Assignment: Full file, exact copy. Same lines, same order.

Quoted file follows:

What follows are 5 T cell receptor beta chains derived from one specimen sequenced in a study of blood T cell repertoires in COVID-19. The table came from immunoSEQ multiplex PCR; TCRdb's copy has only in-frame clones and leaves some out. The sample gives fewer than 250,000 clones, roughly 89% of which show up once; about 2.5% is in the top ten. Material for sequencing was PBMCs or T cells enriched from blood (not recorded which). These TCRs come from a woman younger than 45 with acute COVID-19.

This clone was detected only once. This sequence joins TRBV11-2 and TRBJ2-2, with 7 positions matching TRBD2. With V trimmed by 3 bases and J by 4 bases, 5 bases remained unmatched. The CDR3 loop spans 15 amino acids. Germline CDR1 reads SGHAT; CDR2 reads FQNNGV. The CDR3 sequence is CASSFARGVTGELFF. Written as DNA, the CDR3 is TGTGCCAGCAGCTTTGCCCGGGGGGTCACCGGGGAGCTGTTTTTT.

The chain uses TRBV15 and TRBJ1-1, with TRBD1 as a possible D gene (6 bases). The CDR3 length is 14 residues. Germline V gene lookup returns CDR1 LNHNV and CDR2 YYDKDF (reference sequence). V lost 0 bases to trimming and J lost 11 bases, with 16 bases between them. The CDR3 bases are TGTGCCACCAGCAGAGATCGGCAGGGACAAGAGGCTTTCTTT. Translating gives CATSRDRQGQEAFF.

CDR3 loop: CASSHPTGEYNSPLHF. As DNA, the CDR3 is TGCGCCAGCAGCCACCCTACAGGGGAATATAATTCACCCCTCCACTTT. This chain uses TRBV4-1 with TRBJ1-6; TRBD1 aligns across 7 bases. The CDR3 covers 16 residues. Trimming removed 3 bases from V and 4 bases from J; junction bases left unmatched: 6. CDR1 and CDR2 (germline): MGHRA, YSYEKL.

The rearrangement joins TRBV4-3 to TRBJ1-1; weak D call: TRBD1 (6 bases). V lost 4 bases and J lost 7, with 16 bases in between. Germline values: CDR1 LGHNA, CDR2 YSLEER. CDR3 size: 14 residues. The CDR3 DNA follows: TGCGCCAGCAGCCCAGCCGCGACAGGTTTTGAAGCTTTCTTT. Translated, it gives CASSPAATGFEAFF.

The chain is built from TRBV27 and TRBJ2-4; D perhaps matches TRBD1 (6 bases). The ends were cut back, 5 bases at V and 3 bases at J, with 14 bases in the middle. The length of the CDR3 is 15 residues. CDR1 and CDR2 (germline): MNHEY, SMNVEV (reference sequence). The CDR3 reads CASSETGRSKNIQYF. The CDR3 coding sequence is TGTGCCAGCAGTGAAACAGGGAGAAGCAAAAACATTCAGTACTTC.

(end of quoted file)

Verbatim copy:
What follows are 5 T cell receptor beta chains derived from one specimen sequenced in a study of blood T cell repertoires in COVID-19. The table came from immunoSEQ multiplex PCR; TCRdb's copy has only in-frame clones and leaves some out. The sample gives fewer than 250,000 clones, roughly 89% of which show up once; about 2.5% is in the top ten. Material for sequencing was PBMCs or T cells enriched from blood (not recorded which). These TCRs come from a woman younger than 45 with acute COVID-19.

This clone was detected only once. This sequence joins TRBV11-2 and TRBJ2-2, with 7 positions matching TRBD2. With V trimmed by 3 bases and J by 4 bases, 5 bases remained unmatched. The CDR3 loop spans 15 amino acids. Germline CDR1 reads SGHAT; CDR2 reads FQNNGV. The CDR3 sequence is CASSFARGVTGELFF. Written as DNA, the CDR3 is TGTGCCAGCAGCTTTGCCCGGGGGGTCACCGGGGAGCTGTTTTTT.

The chain uses TRBV15 and TRBJ1-1, with TRBD1 as a possible D gene (6 bases). The CDR3 length is 14 residues. Germline V gene lookup returns CDR1 LNHNV and CDR2 YYDKDF (reference sequence). V lost 0 bases to trimming and J lost 11 bases, with 16 bases between them. The CDR3 bases are TGTGCCACCAGCAGAGATCGGCAGGGACAAGAGGCTTTCTTT. Translating gives CATSRDRQGQEAFF.

CDR3 loop: CASSHPTGEYNSPLHF. As DNA, the CDR3 is TGCGCCAGCAGCCACCCTACAGGGGAATATAATTCACCCCTCCACTTT. This chain uses TRBV4-1 with TRBJ1-6; TRBD1 aligns across 7 bases. The CDR3 covers 16 residues. Trimming removed 3 bases from V and 4 bases from J; junction bases left unmatched: 6. CDR1 and CDR2 (germline): MGHRA, YSYEKL.

The rearrangement joins TRBV4-3 to TRBJ1-1; weak D call: TRBD1 (6 bases). V lost 4 bases and J lost 7, with 16 bases in between. Germline values: CDR1 LGHNA, CDR2 YSLEER. CDR3 size: 14 residues. The CDR3 DNA follows: TGCGCCAGCAGCCCAGCCGCGACAGGTTTTGAAGCTTTCTTT. Translated, it gives CASSPAATGFEAFF.

The chain is built from TRBV27 and TRBJ2-4; D perhaps matches TRBD1 (6 bases). The ends were cut back, 5 bases at V and 3 bases at J, with 14 bases in the middle. The length of the CDR3 is 15 residues. CDR1 and CDR2 (germline): MNHEY, SMNVEV (reference sequence). The CDR3 reads CASSETGRSKNIQYF. The CDR3 coding sequence is TGTGCCAGCAGTGAAACAGGGAGAAGCAAAAACATTCAGTACTTC.